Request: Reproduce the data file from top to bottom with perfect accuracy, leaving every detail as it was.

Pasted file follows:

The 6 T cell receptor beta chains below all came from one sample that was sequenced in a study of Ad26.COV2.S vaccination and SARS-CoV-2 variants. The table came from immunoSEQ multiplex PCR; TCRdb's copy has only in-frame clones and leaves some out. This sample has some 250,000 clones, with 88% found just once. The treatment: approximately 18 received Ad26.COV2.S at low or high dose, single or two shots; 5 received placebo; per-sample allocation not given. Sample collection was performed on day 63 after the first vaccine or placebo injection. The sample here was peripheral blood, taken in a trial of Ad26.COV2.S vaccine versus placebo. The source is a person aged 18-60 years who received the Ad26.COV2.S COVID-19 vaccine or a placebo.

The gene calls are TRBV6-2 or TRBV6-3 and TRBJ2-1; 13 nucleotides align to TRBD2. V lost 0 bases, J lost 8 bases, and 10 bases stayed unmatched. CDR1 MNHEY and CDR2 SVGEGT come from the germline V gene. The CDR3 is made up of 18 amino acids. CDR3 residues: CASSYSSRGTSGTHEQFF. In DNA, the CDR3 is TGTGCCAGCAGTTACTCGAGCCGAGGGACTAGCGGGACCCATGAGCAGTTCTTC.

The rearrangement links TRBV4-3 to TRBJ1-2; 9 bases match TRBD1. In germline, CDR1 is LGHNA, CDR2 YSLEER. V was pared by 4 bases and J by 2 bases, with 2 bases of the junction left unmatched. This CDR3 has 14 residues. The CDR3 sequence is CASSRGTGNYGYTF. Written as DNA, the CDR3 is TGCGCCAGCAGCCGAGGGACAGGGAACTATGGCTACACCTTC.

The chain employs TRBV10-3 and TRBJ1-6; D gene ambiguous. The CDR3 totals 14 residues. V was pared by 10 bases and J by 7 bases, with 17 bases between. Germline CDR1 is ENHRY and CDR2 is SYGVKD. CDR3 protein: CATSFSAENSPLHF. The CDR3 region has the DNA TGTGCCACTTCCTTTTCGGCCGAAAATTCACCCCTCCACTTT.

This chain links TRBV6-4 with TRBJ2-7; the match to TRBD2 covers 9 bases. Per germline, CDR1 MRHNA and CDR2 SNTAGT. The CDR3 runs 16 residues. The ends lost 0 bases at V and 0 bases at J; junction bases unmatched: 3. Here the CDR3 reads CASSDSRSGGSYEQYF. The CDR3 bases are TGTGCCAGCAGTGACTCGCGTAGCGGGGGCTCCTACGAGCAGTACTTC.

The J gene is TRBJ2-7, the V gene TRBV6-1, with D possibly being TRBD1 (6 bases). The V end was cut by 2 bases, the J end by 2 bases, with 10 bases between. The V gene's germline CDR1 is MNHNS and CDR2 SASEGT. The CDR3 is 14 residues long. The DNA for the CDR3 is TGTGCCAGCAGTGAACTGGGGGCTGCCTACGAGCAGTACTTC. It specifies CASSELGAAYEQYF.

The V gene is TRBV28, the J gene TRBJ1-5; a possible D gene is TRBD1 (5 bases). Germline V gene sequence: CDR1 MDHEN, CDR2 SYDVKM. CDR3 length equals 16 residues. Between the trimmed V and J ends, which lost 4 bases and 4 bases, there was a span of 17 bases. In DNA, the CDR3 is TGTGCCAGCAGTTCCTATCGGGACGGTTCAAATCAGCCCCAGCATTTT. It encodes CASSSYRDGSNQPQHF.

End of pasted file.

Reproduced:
The 6 T cell receptor beta chains below all came from one sample that was sequenced in a study of Ad26.COV2.S vaccination and SARS-CoV-2 variants. The table came from immunoSEQ multiplex PCR; TCRdb's copy has only in-frame clones and leaves some out. This sample has some 250,000 clones, with 88% found just once. The treatment: approximately 18 received Ad26.COV2.S at low or high dose, single or two shots; 5 received placebo; per-sample allocation not given. Sample collection was performed on day 63 after the first vaccine or placebo injection. The sample here was peripheral blood, taken in a trial of Ad26.COV2.S vaccine versus placebo. The source is a person aged 18-60 years who received the Ad26.COV2.S COVID-19 vaccine or a placebo.

The gene calls are TRBV6-2 or TRBV6-3 and TRBJ2-1; 13 nucleotides align to TRBD2. V lost 0 bases, J lost 8 bases, and 10 bases stayed unmatched. CDR1 MNHEY and CDR2 SVGEGT come from the germline V gene. The CDR3 is made up of 18 amino acids. CDR3 residues: CASSYSSRGTSGTHEQFF. In DNA, the CDR3 is TGTGCCAGCAGTTACTCGAGCCGAGGGACTAGCGGGACCCATGAGCAGTTCTTC.

The rearrangement links TRBV4-3 to TRBJ1-2; 9 bases match TRBD1. In germline, CDR1 is LGHNA, CDR2 YSLEER. V was pared by 4 bases and J by 2 bases, with 2 bases of the junction left unmatched. This CDR3 has 14 residues. The CDR3 sequence is CASSRGTGNYGYTF. Written as DNA, the CDR3 is TGCGCCAGCAGCCGAGGGACAGGGAACTATGGCTACACCTTC.

The chain employs TRBV10-3 and TRBJ1-6; D gene ambiguous. The CDR3 totals 14 residues. V was pared by 10 bases and J by 7 bases, with 17 bases between. Germline CDR1 is ENHRY and CDR2 is SYGVKD. CDR3 protein: CATSFSAENSPLHF. The CDR3 region has the DNA TGTGCCACTTCCTTTTCGGCCGAAAATTCACCCCTCCACTTT.

This chain links TRBV6-4 with TRBJ2-7; the match to TRBD2 covers 9 bases. Per germline, CDR1 MRHNA and CDR2 SNTAGT. The CDR3 runs 16 residues. The ends lost 0 bases at V and 0 bases at J; junction bases unmatched: 3. Here the CDR3 reads CASSDSRSGGSYEQYF. The CDR3 bases are TGTGCCAGCAGTGACTCGCGTAGCGGGGGCTCCTACGAGCAGTACTTC.

The J gene is TRBJ2-7, the V gene TRBV6-1, with D possibly being TRBD1 (6 bases). The V end was cut by 2 bases, the J end by 2 bases, with 10 bases between. The V gene's germline CDR1 is MNHNS and CDR2 SASEGT. The CDR3 is 14 residues long. The DNA for the CDR3 is TGTGCCAGCAGTGAACTGGGGGCTGCCTACGAGCAGTACTTC. It specifies CASSELGAAYEQYF.

The V gene is TRBV28, the J gene TRBJ1-5; a possible D gene is TRBD1 (5 bases). Germline V gene sequence: CDR1 MDHEN, CDR2 SYDVKM. CDR3 length equals 16 residues. Between the trimmed V and J ends, which lost 4 bases and 4 bases, there was a span of 17 bases. In DNA, the CDR3 is TGTGCCAGCAGTTCCTATCGGGACGGTTCAAATCAGCCCCAGCATTTT. It encodes CASSSYRDGSNQPQHF.